Edge is the biggest business opportunity since the birth of the internet

Monaco calling

Datacloud Global Congress hears of the next big Jeff Bezos opportunity as industry players plan to work together, while probably fearing some new kids on the block.

The move towards edge networks will be driven by new alliances and new players, hoping to benefit from the biggest digital opportunity since the birth of the internet, delegates at this week’s Datacloud Global Congress in Monte Carlo were told.

At the Edgecon conference which was held during the Datacloud event, Mark Thiele, director of engineering for edge compute at Ericsson, said: “Edge is an opportunity to work with people you wouldn’t normally be able to work with, including rivals, as the edge opportunity is so big and floats so many boats, there are plenty for everyone to climb into.”

He said: “In 1992, when the first internet was around we were messing around with Mosaic, lists and IP addresses not knowing what it would turn into. By 1995, grandma was using it, but most of us weren’t Jeff Bezos who knew how to make money out of it.

“This is the next big opportunity though and we have to work together to build a network that can take advantage of it.”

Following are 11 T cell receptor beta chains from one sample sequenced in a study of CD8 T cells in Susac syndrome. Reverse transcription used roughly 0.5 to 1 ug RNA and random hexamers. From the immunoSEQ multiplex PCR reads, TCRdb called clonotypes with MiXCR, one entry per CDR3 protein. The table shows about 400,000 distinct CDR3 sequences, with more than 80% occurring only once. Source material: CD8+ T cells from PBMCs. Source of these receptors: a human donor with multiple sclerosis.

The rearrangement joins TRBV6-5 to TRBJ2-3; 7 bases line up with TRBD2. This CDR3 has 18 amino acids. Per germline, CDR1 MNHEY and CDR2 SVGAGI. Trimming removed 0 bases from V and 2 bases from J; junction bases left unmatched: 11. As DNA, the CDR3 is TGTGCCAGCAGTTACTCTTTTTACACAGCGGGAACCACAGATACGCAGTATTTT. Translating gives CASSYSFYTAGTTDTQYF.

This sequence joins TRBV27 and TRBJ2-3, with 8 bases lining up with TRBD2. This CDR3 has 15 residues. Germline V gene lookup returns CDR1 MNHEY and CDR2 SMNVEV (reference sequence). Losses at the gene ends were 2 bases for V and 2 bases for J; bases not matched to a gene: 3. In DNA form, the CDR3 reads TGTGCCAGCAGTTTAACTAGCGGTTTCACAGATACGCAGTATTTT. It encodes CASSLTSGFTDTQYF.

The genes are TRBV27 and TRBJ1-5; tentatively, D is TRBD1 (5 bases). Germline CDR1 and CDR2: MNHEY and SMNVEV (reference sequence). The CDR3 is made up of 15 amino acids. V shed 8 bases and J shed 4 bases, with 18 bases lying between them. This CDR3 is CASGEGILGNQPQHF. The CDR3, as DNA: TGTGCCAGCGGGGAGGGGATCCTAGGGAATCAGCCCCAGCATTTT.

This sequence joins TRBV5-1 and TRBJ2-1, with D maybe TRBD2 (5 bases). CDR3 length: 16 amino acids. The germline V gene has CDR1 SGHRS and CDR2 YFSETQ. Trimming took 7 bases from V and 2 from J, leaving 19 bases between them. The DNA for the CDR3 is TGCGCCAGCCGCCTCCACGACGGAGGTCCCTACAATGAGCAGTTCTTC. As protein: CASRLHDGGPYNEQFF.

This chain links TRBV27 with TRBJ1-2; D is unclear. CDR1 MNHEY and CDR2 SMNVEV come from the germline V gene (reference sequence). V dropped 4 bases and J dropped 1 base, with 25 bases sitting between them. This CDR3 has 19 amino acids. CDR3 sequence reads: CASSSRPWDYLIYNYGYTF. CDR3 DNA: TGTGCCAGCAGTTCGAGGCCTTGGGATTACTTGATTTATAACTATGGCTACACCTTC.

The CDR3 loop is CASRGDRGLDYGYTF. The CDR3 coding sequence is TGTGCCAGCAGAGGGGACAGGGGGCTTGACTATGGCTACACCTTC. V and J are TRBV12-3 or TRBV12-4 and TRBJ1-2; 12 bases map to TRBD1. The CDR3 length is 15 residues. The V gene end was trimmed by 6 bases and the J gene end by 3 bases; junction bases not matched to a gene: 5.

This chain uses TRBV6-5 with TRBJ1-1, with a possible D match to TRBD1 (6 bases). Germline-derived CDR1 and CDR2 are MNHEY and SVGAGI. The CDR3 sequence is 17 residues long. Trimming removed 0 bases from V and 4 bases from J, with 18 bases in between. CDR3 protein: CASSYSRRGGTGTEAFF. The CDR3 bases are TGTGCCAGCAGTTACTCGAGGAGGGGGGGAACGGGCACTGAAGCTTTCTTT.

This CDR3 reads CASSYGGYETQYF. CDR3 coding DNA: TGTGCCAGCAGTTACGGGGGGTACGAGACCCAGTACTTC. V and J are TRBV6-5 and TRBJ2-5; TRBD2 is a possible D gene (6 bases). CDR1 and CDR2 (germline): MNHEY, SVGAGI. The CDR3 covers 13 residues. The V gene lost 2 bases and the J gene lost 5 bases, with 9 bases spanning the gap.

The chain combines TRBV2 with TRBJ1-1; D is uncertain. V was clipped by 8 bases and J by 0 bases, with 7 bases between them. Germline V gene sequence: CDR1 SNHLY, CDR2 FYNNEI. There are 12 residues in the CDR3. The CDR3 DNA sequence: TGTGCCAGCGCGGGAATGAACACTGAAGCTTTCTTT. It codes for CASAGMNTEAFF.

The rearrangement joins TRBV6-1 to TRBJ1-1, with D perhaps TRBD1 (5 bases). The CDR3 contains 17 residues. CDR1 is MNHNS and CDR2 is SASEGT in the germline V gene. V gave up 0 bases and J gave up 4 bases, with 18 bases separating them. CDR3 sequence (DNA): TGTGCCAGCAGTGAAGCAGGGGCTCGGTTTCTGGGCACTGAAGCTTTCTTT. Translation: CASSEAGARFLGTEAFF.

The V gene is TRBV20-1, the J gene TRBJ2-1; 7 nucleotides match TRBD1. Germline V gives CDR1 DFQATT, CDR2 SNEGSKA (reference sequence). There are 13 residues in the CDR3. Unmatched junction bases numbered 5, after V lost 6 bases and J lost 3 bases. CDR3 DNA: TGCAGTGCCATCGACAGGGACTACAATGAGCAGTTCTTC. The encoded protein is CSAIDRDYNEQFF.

Edgecon heard predictions of 75bn connected devices by 2025, illustrating why new edge networks and data centres are required to make up for the shortcomings of the global internet. There are about 400 internet exchanges in the world, and only 100-150 are comprehensive in terms of offering full peering and data handovers from network to network.

One delegate from a company that builds telco networks warned however that the ubiquitous connectivity promised by edge could not be achieved by “simply throwing things into containers”. “You will have to build networks and grow them methodically”, they said.

Speaking at the new Finvest event at Datacloud, Eddie Kilbane, CEO and co-founder of the DataPlex Group, said: “The new edge networks will be built by new companies, not the telco incumbents as their existing networks are too old and cumbersome to build onto. The banks realise this and are ready to lend to make it happen.”

Data Economy pointed out to Edgecon organisers that when it came to allowing users to access and share data and content anywhere they wanted, through automated edge networks, more would have to be done to address issues around intellectual property, security and content copyright, for instance. Edgecon plans to discuss these issues at future events going forward.